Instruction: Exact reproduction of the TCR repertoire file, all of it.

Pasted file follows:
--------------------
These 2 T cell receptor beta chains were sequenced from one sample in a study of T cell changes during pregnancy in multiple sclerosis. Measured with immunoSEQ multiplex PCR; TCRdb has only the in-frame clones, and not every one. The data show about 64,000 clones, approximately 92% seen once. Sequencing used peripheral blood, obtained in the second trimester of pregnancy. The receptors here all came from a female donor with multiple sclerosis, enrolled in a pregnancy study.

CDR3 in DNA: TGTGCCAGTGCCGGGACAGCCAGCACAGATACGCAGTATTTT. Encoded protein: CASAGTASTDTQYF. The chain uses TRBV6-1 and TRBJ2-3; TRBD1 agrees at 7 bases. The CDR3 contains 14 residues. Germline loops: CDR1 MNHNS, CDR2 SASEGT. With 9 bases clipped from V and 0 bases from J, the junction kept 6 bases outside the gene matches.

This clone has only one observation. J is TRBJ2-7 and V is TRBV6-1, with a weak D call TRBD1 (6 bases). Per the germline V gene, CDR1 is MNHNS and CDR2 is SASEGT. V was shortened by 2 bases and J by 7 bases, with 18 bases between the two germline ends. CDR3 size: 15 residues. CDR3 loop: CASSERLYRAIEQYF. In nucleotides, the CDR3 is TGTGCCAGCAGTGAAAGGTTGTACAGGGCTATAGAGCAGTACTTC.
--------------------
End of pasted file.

These 2 T cell receptor beta chains were sequenced from one sample in a study of T cell changes during pregnancy in multiple sclerosis. Measured with immunoSEQ multiplex PCR; TCRdb has only the in-frame clones, and not every one. The data show about 64,000 clones, approximately 92% seen once. Sequencing used peripheral blood, obtained in the second trimester of pregnancy. The receptors here all came from a female donor with multiple sclerosis, enrolled in a pregnancy study.

CDR3 in DNA: TGTGCCAGTGCCGGGACAGCCAGCACAGATACGCAGTATTTT. Encoded protein: CASAGTASTDTQYF. The chain uses TRBV6-1 and TRBJ2-3; TRBD1 agrees at 7 bases. The CDR3 contains 14 residues. Germline loops: CDR1 MNHNS, CDR2 SASEGT. With 9 bases clipped from V and 0 bases from J, the junction kept 6 bases outside the gene matches.

This clone has only one observation. J is TRBJ2-7 and V is TRBV6-1, with a weak D call TRBD1 (6 bases). Per the germline V gene, CDR1 is MNHNS and CDR2 is SASEGT. V was shortened by 2 bases and J by 7 bases, with 18 bases between the two germline ends. CDR3 size: 15 residues. CDR3 loop: CASSERLYRAIEQYF. In nucleotides, the CDR3 is TGTGCCAGCAGTGAAAGGTTGTACAGGGCTATAGAGCAGTACTTC.